Blue dust-specked light streamed down from the side screens covered with lyrics to one of my favorite songs. Unintentionally, I drew my shoulders in and slouched down in the purple upholstered wooden chairs.
I loved our church (and still do). I love the community of people who gather there on a weekly basis and the leaders who provide direction. However, January brought with it a new sermon series about money, a topic certain to unsettle my soul.
At the time, our young family had accrued over $100K in debt. To say we needed hope and direction was an obvious gross understatement. With the opening words of the sermon, guilt and shame racked my heart, followed quickly by a dark cloud of hopelessness and despair.
No one needed to tell me that the financial path we were traveling was far from ideal. No one needed to tell me that I should be giving. No one needed to tell me that managing the resources God had blessed us with was important. I knew all of the above. But there were words that I did need to hear that morning.
You are not alone.
Especially in communities of faith, we rarely bare our financial souls. In the closest of company, we might share our struggles with marriage and family, maybe even sexual temptation or doubt. But when it comes to the dollars in our bank accounts (or the lack thereof), suddenly everyone becomes suspiciously silent.
Finance is personal, reserved for private discussions between spouses only or knowledge stored in complete isolation. I needed to know that someone else had seriously blown it when it came to managing money. Outwardly, it appeared that everyone else loved Jesus and had their junk together. Whether a current struggle or a story of victory over past transgressions, my soul longed to know we were not alone.
There are practical tools to help.
If I taught my 6-year-old to tie her shoes by simply saying “Do a better job of tying your shoes,” it’s doubtful she’d ever master the task. Without practical resources or specific explanations, none can gain skills for success.
While calling individuals to change is incredibly important, it’s never enough. Specifics—whether a plain language, line-by-line explanation of budgeting or an honest conversation about how money and marriage can be challenging—instead of a general message of “doing a better job managing our resources” would have provided a balm for my soul.
Buying stuff doesn’t equate to following Christ.
T-shirts, wall art, concert tickets, children’s books, greeting cards, movies—there’s an incredibly huge market available to each of us as faith-based consumers. However, purchasing those items on credit (i.e. money you don’t have) always becomes a curse instead of a blessing.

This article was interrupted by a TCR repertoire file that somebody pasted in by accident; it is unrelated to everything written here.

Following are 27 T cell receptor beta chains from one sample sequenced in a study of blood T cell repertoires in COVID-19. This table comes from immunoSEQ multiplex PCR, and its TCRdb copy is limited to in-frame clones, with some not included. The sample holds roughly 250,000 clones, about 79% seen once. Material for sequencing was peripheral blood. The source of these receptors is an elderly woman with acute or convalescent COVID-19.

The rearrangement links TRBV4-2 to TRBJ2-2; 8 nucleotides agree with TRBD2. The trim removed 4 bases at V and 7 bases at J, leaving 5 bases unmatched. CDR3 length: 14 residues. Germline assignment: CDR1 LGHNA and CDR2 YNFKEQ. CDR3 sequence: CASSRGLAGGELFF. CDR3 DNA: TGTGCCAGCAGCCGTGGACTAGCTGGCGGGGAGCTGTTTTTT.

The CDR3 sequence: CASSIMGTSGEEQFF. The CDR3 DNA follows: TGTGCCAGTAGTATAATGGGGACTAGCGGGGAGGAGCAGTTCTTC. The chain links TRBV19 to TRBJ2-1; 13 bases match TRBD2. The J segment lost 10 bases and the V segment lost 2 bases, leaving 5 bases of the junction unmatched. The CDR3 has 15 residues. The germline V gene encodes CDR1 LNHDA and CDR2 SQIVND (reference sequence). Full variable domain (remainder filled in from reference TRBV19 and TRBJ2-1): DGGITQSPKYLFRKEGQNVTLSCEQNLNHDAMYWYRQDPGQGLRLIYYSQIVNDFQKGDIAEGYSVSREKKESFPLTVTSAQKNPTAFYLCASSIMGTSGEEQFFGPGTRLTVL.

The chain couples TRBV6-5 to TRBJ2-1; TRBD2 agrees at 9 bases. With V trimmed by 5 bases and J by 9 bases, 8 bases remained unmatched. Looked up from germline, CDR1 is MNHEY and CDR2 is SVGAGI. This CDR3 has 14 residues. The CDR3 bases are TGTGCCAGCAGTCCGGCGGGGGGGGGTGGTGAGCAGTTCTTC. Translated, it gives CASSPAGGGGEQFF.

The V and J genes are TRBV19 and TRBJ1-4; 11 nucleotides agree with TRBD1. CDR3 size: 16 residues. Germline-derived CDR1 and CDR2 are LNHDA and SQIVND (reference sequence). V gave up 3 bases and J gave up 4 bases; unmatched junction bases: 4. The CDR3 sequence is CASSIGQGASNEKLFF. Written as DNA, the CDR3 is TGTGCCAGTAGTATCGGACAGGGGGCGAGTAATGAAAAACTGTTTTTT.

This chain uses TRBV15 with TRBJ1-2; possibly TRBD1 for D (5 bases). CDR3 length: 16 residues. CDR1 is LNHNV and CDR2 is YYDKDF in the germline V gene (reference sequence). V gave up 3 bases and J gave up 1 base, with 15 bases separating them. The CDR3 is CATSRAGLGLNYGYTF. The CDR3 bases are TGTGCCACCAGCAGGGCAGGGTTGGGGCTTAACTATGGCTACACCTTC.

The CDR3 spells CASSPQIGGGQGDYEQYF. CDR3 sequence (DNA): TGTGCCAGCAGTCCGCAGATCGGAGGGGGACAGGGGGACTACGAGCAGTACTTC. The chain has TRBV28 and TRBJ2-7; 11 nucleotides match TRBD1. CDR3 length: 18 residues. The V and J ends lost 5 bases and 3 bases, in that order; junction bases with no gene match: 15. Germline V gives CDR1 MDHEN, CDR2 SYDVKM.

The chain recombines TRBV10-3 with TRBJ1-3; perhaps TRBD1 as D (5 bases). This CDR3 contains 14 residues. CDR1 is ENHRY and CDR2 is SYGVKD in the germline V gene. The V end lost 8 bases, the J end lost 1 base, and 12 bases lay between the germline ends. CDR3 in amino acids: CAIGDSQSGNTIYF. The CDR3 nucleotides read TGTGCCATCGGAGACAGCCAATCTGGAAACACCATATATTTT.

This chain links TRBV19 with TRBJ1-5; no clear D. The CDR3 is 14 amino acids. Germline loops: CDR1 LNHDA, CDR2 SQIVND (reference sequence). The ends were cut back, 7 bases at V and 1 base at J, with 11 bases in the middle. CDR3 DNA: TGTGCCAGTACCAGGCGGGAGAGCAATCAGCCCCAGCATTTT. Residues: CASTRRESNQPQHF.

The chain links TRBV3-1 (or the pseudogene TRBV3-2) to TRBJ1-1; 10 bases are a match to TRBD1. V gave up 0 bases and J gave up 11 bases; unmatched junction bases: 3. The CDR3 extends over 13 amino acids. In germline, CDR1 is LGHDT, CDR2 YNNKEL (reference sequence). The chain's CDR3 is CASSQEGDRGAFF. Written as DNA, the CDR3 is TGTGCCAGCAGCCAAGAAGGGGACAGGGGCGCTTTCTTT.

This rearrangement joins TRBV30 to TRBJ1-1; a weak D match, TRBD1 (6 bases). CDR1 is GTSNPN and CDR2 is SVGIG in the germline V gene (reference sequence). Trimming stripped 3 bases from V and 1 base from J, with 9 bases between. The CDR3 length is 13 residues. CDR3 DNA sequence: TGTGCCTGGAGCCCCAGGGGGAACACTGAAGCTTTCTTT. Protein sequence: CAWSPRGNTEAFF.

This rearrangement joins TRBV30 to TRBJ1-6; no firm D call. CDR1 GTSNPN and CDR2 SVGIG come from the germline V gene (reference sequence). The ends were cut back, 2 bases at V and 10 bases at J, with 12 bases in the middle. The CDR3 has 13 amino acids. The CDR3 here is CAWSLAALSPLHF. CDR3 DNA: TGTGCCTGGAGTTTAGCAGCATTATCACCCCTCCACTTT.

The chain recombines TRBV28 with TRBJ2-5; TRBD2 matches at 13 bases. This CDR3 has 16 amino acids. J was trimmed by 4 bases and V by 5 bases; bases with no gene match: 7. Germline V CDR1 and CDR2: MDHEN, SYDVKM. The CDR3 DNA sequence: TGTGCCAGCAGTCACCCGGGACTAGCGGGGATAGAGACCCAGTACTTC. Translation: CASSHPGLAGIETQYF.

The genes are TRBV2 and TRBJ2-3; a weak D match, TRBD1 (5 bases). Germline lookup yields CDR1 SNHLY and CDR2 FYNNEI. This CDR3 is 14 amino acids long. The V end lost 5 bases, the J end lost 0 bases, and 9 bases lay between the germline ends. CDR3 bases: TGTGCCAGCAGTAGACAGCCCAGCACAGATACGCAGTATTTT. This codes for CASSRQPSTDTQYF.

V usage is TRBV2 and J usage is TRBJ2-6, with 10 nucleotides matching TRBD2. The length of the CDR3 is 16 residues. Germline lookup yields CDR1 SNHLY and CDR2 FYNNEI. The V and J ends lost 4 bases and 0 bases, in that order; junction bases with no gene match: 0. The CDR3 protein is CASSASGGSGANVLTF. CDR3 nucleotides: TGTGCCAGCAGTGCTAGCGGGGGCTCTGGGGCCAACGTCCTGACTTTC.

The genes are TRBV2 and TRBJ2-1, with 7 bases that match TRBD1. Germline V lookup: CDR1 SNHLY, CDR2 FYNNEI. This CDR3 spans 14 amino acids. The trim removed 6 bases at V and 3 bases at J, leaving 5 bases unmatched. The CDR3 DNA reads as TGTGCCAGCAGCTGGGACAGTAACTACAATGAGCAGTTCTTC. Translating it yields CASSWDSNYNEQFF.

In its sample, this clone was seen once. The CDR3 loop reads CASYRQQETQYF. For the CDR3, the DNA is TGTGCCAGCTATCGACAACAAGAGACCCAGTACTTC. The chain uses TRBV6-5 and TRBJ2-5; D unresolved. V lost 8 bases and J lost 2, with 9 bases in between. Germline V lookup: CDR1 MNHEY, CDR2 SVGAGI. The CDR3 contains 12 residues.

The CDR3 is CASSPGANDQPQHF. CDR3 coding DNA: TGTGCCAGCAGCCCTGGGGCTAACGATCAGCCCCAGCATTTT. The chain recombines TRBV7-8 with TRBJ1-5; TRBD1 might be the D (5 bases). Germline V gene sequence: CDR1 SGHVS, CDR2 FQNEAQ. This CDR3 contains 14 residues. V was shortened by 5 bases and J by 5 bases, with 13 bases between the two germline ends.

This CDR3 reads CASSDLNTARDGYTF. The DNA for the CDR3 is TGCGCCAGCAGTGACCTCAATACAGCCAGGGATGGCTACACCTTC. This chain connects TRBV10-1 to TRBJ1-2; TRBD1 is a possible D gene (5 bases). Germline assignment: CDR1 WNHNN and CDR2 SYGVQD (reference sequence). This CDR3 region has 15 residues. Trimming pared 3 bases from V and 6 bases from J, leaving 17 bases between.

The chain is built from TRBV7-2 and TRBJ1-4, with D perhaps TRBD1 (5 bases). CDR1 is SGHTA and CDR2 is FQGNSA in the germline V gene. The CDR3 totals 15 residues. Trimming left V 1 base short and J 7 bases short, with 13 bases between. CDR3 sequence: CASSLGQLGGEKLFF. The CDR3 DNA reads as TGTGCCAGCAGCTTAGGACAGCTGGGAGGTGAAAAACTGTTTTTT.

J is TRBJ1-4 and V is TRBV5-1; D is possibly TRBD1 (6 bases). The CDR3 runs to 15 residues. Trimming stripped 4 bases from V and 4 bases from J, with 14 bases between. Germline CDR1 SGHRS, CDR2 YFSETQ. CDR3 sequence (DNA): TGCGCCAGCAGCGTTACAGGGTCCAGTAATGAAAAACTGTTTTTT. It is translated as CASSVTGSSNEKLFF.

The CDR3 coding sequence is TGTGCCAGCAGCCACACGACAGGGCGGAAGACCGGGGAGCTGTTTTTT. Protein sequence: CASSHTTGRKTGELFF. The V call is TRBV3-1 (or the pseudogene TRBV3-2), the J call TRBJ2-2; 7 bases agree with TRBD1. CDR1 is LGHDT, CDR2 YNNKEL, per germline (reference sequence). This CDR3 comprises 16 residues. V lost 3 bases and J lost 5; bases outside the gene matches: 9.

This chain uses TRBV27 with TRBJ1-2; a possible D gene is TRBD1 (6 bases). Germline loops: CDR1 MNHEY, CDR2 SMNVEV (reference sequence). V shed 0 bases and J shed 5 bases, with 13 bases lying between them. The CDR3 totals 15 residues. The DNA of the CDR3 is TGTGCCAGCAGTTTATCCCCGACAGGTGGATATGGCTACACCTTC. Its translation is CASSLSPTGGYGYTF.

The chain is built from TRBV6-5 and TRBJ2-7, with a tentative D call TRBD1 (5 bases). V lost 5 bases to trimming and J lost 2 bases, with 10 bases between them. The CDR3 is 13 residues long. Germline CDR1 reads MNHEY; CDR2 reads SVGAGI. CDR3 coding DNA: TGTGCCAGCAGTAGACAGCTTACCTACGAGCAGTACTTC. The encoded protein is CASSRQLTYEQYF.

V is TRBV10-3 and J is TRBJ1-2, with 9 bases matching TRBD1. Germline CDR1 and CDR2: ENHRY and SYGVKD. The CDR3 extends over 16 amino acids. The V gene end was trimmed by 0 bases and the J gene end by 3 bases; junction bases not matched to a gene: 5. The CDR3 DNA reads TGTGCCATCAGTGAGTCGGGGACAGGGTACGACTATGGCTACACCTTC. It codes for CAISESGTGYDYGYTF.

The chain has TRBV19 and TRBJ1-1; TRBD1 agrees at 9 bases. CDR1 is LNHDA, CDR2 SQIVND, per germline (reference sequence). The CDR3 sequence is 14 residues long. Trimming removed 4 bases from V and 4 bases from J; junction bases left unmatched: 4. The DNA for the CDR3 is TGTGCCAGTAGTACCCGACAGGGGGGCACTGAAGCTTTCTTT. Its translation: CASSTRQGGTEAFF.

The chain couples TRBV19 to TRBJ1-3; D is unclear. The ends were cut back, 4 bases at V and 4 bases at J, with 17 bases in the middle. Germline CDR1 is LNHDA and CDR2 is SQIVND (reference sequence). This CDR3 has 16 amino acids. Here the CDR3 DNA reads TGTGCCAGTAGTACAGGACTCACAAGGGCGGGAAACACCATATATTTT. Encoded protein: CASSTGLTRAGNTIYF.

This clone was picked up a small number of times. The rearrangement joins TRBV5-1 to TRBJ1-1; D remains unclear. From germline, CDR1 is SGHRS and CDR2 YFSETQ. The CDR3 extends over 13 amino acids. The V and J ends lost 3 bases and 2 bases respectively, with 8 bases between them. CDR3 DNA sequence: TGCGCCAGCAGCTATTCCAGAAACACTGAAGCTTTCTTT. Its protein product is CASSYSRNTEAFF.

Consumerism within Christianity is still an uncomfortable conversation for me, even on the other side of debt. Certainly, each of the items named above can be used to guide us on our journey; however, there is a fine line between allowing stuff to define our faith instead of enhancing it.
There is always hope.
No matter how far we had fallen short, no matter how desperate the situation seemed, I needed to know that there was a reason to have hope. If the God of the universe counts the hair on my head, then He already knew how little was in our bank account and how far stretched we were.
Soon, He would provide rescue and with divine math allowed us to pay off $127,482.30 in four years. What once seemed impossible fell to the wayside.
“God can do anything, you know—far more than you could ever imagine or guess or request in your wildest dreams! He does it not by pushing us around, but by working within us, His Spirit deeply and gently within us” (Ephesians 3:20, The Message).
More Than Anything, Jesus Loves You.
Like it or not, many of us subconsciously equate how much we give to the local church with how much Jesus loves us. This heresy leads down a graceless path where if we don’t tithe, we feel like at best, we’ve disappointed God, and at worst, we’ve angered Him. I longed to hear that Jesus loved me, whether or not I dropped a dime into the passing plate, that giving didn’t determine the inclination of His heart toward me.
Messages like these bear repeating over and over again in churches. In fact, repetition, especially outside the month of January, might be the key. I’ll be the first to admit that it is incredibly possible these very words were spoken over me, but my heavy-laden, clogged soul needed its spiritual ears cleaned out.
To break through the chains of debt, we must commit to speaking specific and vulnerable truths into the lives of people whose souls long for financial hope. Use these sayings and others like them, then rinse and repeat.